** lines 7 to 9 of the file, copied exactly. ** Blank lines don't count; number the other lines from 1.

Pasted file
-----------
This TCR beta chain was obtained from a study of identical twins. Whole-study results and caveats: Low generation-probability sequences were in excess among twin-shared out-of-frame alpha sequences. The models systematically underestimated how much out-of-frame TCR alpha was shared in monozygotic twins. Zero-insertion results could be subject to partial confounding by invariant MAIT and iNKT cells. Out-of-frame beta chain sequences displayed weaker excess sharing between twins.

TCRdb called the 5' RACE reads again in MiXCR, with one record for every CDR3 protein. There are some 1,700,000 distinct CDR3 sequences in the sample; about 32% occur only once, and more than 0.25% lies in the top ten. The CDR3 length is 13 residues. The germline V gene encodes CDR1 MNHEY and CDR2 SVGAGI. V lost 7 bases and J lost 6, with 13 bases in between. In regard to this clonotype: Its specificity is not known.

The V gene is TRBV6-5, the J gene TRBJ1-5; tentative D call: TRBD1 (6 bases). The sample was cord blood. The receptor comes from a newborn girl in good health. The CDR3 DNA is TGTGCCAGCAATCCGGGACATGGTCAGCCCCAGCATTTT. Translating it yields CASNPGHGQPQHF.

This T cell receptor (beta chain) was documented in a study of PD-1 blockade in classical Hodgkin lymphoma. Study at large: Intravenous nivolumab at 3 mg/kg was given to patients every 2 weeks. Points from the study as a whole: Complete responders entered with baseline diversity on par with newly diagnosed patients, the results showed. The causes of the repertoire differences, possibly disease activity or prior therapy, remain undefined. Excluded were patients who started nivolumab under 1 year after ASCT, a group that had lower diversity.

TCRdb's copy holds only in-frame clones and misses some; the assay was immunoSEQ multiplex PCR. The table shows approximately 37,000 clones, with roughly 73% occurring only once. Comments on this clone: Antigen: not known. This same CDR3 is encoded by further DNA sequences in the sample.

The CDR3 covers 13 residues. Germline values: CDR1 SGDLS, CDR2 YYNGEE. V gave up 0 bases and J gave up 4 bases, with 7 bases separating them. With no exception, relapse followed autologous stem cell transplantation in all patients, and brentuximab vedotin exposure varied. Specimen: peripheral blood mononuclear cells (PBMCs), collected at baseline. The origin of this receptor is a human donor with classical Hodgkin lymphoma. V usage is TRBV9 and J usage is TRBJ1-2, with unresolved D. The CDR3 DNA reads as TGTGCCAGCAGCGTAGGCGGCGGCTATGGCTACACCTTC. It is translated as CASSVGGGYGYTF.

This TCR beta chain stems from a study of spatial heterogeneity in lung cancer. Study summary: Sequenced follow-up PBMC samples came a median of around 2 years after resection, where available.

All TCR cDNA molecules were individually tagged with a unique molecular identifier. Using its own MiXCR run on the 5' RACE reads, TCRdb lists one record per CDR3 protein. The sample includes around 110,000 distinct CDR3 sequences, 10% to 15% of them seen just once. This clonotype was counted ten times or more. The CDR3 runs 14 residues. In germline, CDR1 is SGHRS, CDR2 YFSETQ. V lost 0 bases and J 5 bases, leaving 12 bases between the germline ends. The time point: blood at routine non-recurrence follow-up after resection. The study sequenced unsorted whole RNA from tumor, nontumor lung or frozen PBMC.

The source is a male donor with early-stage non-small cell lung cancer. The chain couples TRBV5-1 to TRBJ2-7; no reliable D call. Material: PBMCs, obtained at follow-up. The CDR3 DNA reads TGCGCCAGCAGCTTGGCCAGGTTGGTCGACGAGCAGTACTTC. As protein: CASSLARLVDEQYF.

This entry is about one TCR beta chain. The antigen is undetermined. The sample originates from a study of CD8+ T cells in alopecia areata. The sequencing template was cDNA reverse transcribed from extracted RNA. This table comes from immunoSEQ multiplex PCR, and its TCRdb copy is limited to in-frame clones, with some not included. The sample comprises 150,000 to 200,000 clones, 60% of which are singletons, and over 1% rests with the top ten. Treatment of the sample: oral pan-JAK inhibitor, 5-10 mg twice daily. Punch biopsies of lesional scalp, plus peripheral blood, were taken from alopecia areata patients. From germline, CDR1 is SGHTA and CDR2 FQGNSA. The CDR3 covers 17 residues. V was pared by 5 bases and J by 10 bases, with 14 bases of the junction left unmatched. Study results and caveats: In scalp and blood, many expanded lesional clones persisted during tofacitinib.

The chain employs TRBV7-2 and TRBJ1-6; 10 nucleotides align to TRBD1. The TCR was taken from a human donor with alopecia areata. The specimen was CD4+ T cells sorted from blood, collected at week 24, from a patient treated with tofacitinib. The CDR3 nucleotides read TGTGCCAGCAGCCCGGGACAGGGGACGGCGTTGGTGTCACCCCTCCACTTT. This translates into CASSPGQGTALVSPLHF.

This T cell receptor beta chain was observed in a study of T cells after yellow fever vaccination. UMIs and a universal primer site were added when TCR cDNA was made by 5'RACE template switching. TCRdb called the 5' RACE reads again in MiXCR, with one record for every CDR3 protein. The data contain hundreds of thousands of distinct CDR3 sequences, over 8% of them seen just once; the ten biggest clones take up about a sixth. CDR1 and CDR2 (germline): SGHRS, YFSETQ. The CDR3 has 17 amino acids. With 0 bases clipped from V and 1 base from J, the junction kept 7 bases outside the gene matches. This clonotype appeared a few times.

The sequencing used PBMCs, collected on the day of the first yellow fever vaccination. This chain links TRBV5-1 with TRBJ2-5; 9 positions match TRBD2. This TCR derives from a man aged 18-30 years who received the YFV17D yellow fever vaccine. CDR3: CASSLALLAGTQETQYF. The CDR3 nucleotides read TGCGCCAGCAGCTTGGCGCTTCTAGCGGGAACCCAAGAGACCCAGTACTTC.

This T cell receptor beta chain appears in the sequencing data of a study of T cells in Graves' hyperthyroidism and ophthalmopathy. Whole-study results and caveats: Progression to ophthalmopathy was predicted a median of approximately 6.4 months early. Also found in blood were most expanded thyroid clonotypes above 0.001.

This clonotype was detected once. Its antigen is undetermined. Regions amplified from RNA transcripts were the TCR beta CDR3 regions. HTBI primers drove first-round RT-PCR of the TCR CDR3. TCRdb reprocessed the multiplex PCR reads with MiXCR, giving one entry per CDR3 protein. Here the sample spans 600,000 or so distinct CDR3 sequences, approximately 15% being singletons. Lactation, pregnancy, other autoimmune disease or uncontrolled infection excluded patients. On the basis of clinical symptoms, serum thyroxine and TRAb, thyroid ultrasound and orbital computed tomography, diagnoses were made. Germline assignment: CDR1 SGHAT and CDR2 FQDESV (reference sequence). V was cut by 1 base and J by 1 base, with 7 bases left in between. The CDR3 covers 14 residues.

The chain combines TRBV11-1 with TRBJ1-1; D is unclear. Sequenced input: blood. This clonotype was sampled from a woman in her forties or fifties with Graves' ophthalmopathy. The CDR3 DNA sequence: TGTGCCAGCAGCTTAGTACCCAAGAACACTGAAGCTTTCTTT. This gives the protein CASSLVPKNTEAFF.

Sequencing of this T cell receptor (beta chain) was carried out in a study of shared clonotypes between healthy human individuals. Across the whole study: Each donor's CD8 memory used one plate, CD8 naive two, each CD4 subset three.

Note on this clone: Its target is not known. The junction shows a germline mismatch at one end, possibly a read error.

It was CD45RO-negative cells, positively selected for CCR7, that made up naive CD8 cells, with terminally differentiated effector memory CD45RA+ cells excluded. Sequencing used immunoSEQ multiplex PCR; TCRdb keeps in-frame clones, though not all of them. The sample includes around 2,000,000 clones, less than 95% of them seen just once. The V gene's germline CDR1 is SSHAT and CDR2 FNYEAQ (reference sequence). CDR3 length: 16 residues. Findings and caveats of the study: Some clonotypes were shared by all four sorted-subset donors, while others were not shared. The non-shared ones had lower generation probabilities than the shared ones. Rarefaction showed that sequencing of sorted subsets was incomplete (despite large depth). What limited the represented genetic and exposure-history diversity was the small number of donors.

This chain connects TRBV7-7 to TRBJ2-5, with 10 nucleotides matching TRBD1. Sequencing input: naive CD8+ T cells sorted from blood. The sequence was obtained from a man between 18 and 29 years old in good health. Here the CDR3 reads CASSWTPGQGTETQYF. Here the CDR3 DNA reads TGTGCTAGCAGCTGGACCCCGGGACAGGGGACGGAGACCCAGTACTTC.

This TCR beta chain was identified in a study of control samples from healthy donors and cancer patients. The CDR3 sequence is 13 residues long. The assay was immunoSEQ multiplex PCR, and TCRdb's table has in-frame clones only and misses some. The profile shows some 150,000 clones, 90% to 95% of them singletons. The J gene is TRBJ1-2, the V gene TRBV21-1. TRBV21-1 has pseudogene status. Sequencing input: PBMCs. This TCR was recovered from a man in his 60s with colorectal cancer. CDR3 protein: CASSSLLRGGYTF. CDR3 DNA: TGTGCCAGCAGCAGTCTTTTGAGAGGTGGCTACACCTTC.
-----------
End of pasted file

This TCR beta chain stems from a study of spatial heterogeneity in lung cancer. Study summary: Sequenced follow-up PBMC samples came a median of around 2 years after resection, where available.

All TCR cDNA molecules were individually tagged with a unique molecular identifier. Using its own MiXCR run on the 5' RACE reads, TCRdb lists one record per CDR3 protein. The sample includes around 110,000 distinct CDR3 sequences, 10% to 15% of them seen just once. This clonotype was counted ten times or more. The CDR3 runs 14 residues. In germline, CDR1 is SGHRS, CDR2 YFSETQ. V lost 0 bases and J 5 bases, leaving 12 bases between the germline ends. The time point: blood at routine non-recurrence follow-up after resection. The study sequenced unsorted whole RNA from tumor, nontumor lung or frozen PBMC.

The source is a male donor with early-stage non-small cell lung cancer. The chain couples TRBV5-1 to TRBJ2-7; no reliable D call. Material: PBMCs, obtained at follow-up. The CDR3 DNA reads TGCGCCAGCAGCTTGGCCAGGTTGGTCGACGAGCAGTACTTC. As protein: CASSLARLVDEQYF.